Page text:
As she walked home in the twilight, the cool wind slowly returned Zecora to her senses.
What in the world had possessed her to tease poor Fluttershy like that? The sweet mare had gone out of her way to make her comfortable, and this was how she repaid her kindness? That Pinkie Pie had played along with the joke was no excuse for her careless behaviour.
And that was just it, wasn't it? She had been carefree; drunk with happiness, even. It was an unfamiliar feeling and, while pleasant, not one she was sure how to react to. She saw herself as a sensible mare. It was her shield against loneliness, but did she need that shield any more? Her afternoon with Apple Bloom had shown her beyond doubt that she was no longer alone. The filly and her sister's group of friends had opened up to her like nopony had before.
Hopefully, she hadn't ruined it all with her actions at Fluttershy's cottage. She had half a mind to go back and apologise, but couldn't muster the courage. After having been together with ponies all afternoon and evening, the current void made her realise how tired she was.
She entered the Everfree Forest and let its sounds fill her mind. For a few breaths it worked, and there was nothing in the world but the forest and the placement of one hoof in front of the other, but soon her thoughts surfaced again. She had let her tongue slip when Apple Bloom had surprised her. She had spoken in the spontaneous prose of the Equestrians, yet she was not embarrassed. Were the ponies starting to rub off on her? If they are, will they rub off my stripes? she wondered. Could she become part of Ponyville and still be true to her origins?
A fearful gasp. A face painted with sorrow. The zebra filly didn't understand; she had been so happy. The sun had shone through after weeks of cloudy weather. She had frolicked in the warm rays and seen how the animals did the same -even the flower buds slowly opened up and turned towards the bright orb. She had loved it. She had loved how every animal, every plant sang the song of life in its own voice, and she had realised that nothing could be more beautiful than learning to understand these voices.
But it was wrong, they told her. The sun was nothing to celebrate. The beautiful radiant spiral mark that had appeared on her flank did not mean life. It meant death. A thousand years ago, a mad pony Princess had taught the zebras that. She had stopped the sun and moon in the sky, threatening daytime eternal on the Zebrabwean hemisphere. For weeks, the sun didn't set. The plains had been burnt to deserts and the rivers and lakes had dwindled. When night finally fell, the zebras knew to never trust the sun again. They started worshipping the stars and built their homes into the mountainsides, giving refuge from the Burning Eye.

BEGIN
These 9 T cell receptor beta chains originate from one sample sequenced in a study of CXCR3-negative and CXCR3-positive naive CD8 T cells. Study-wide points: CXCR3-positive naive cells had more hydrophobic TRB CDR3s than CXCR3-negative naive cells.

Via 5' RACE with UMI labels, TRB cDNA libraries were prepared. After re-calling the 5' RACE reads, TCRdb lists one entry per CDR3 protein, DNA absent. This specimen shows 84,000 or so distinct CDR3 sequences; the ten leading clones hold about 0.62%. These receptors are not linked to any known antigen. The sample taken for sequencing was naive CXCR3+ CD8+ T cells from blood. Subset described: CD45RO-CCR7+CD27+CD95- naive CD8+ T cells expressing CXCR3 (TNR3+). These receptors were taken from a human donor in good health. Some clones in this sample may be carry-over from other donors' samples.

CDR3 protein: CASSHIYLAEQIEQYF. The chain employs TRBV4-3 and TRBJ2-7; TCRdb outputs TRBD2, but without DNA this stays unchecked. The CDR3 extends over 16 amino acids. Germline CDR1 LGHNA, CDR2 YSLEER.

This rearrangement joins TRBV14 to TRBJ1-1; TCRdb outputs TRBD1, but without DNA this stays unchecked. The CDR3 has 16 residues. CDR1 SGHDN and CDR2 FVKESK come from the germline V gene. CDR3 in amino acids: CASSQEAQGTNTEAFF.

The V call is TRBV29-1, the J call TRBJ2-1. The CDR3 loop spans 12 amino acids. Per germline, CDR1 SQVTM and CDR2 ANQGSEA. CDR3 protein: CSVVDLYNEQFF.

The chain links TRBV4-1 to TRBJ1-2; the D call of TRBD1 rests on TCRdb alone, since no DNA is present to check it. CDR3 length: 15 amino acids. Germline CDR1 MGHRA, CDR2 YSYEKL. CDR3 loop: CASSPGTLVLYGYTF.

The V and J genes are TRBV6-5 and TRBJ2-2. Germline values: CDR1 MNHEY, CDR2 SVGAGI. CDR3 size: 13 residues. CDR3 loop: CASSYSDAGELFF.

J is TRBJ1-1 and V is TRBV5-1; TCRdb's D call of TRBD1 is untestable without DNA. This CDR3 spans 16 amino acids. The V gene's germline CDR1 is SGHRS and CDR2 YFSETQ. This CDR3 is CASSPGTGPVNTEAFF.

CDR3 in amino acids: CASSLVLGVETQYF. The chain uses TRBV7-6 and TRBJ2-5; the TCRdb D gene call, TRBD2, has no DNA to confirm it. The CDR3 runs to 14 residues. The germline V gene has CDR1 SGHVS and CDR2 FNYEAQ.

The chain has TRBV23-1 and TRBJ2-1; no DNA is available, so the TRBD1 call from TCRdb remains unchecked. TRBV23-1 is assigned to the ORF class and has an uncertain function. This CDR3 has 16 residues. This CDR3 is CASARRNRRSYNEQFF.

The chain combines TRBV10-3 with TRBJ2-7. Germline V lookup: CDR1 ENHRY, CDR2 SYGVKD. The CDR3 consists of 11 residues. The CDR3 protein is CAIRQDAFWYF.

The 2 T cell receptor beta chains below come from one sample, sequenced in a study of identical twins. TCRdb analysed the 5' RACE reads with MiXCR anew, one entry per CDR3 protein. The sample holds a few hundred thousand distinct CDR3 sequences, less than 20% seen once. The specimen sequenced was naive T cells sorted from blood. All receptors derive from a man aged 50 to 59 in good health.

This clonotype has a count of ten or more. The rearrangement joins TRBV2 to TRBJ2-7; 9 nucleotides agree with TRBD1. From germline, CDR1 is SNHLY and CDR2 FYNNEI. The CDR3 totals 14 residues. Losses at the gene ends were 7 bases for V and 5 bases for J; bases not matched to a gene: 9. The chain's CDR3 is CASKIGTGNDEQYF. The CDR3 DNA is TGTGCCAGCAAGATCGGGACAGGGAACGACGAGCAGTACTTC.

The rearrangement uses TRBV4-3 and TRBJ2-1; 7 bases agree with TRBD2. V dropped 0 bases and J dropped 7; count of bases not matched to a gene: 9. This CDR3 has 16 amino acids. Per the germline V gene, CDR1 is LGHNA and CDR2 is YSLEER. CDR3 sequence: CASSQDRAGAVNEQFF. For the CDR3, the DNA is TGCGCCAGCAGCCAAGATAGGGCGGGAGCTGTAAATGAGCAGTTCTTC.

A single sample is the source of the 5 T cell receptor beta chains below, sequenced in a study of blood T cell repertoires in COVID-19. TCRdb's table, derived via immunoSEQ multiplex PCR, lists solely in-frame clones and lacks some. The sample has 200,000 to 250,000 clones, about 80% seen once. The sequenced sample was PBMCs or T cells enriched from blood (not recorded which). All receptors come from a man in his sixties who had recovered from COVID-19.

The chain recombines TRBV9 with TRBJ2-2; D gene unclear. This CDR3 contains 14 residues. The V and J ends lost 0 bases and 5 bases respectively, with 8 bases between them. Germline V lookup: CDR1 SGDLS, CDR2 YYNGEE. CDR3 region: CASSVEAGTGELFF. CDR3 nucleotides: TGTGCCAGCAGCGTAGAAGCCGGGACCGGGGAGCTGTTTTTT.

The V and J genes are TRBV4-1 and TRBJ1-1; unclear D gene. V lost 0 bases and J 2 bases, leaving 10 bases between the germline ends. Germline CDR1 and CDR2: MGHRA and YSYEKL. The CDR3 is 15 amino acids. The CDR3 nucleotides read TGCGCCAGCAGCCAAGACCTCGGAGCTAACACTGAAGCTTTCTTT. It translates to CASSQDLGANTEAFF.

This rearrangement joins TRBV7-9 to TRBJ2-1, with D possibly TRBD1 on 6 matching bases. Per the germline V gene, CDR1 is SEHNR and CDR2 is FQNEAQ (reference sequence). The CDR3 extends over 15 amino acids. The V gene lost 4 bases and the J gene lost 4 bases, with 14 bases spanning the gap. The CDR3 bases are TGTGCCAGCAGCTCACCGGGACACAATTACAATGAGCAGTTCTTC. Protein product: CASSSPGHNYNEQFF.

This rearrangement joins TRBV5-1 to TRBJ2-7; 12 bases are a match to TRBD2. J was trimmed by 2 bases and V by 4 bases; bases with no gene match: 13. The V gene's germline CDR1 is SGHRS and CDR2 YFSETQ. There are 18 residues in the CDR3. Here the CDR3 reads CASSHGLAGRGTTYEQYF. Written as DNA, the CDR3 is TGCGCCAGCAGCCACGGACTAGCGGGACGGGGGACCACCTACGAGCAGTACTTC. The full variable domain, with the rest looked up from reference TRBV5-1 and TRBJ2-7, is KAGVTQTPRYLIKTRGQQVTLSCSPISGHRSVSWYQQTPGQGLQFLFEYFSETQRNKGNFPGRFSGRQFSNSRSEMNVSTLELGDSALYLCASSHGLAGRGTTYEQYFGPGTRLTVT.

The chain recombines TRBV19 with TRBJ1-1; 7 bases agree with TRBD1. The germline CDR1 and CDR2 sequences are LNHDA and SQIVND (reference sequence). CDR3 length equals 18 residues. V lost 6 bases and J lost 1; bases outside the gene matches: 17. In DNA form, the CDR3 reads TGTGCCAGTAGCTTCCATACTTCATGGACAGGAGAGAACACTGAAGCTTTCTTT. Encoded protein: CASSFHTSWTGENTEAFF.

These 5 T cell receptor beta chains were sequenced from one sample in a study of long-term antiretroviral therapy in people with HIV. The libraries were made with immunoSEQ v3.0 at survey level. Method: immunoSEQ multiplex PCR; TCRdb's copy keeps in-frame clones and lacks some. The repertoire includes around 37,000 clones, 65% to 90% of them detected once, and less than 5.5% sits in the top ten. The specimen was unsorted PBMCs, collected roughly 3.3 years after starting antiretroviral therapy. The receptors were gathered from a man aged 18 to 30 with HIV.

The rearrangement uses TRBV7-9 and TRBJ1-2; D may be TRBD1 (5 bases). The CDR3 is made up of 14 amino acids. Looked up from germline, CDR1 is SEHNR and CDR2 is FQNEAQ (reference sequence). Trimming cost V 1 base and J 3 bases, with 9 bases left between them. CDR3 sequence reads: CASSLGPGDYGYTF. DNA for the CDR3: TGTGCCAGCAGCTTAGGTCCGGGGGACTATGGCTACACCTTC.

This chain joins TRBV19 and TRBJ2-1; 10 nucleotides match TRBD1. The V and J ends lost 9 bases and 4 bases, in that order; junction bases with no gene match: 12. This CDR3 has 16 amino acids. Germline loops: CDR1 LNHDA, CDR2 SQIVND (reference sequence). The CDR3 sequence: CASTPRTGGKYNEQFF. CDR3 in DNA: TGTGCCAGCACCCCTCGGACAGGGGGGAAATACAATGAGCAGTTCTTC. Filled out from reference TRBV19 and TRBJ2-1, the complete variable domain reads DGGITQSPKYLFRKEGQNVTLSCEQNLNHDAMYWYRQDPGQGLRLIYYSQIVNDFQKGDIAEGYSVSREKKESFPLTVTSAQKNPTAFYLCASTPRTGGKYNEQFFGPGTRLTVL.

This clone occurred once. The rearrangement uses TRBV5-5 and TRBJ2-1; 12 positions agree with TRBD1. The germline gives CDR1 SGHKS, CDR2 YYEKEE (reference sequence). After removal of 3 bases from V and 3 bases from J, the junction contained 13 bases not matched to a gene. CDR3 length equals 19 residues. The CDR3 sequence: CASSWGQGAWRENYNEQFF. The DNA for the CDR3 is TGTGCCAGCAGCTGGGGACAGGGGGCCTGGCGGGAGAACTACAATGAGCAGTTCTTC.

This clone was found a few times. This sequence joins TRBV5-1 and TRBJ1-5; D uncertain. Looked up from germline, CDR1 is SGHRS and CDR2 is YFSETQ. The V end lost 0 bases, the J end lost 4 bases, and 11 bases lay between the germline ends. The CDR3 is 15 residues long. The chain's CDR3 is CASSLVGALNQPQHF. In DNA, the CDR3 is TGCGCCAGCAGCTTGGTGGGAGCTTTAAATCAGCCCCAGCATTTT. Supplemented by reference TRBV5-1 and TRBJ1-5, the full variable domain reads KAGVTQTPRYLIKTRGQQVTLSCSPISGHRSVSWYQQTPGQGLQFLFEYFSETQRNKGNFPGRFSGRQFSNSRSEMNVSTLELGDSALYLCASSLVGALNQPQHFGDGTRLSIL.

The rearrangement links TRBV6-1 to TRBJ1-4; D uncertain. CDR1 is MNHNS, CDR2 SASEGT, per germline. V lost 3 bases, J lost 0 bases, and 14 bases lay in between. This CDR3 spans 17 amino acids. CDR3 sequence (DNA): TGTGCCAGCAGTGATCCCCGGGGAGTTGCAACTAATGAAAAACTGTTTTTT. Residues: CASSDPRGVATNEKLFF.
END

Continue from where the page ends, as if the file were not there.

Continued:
The only zebras who studied the sun's cycle were the shamans, and even they did so with caution. They would know when were the best times to sow and harvest different plants, and they would pay their respects to the sun, but never their love.
Zecora shook the memory out of her mind. This was not what she wanted to remember Zebrabwe for. The semi-religious fear of the sun was not what defined her culture.
The filly was beaming. The mosaic she presented to her grandmother had taken her hours to make, and she had been able to feel the “ser-ene state of mind,” her mother had told her about as she had sat beside her, patiently encouraging her to do her best, but never interfering in her hoofcraft. This was something she had made herself, and the pleased look on the elderly mare's face when she received the present made the feeling of accomplishment all the sweeter. She could feel the love it was made with, she said, and hung it on her mantelpiece along with the beautiful items that told the story of her life. As the reflection of the flames shone in the coloured stone and glass, grandmother and granddaughter sat watching it in silence, a large forehoof resting on the filly's shoulder.
Yes, the contemplative mindset, the deep conversations, the dedication to craft, the unity of purpose- those were zebra values worth recalling.
Only unity isn't always a virtue, a traitorous voice in the back of her mind said.
No, not that...
Another town without a shaman had turned the mare down. In the year since her graduation, she had wandered the mountains, looking for a place to call home. Zebras saw her soul mark and whimpered, called her cursed, or flat out chased her away with threats of violence. It was getting worse. An old prophecy said that The Mad Princess would return, and the year of her reemergence was drawing closer. Even her old hometown did not want her back. When she had last visited her parents, she had been met with cold stares everywhere, and in the dark of night, somezebra had thrown rocks through her parents' windows and set fire to their crops. The two had feared for their daughter's life, and when they parted, they all knew it was good-bye forever.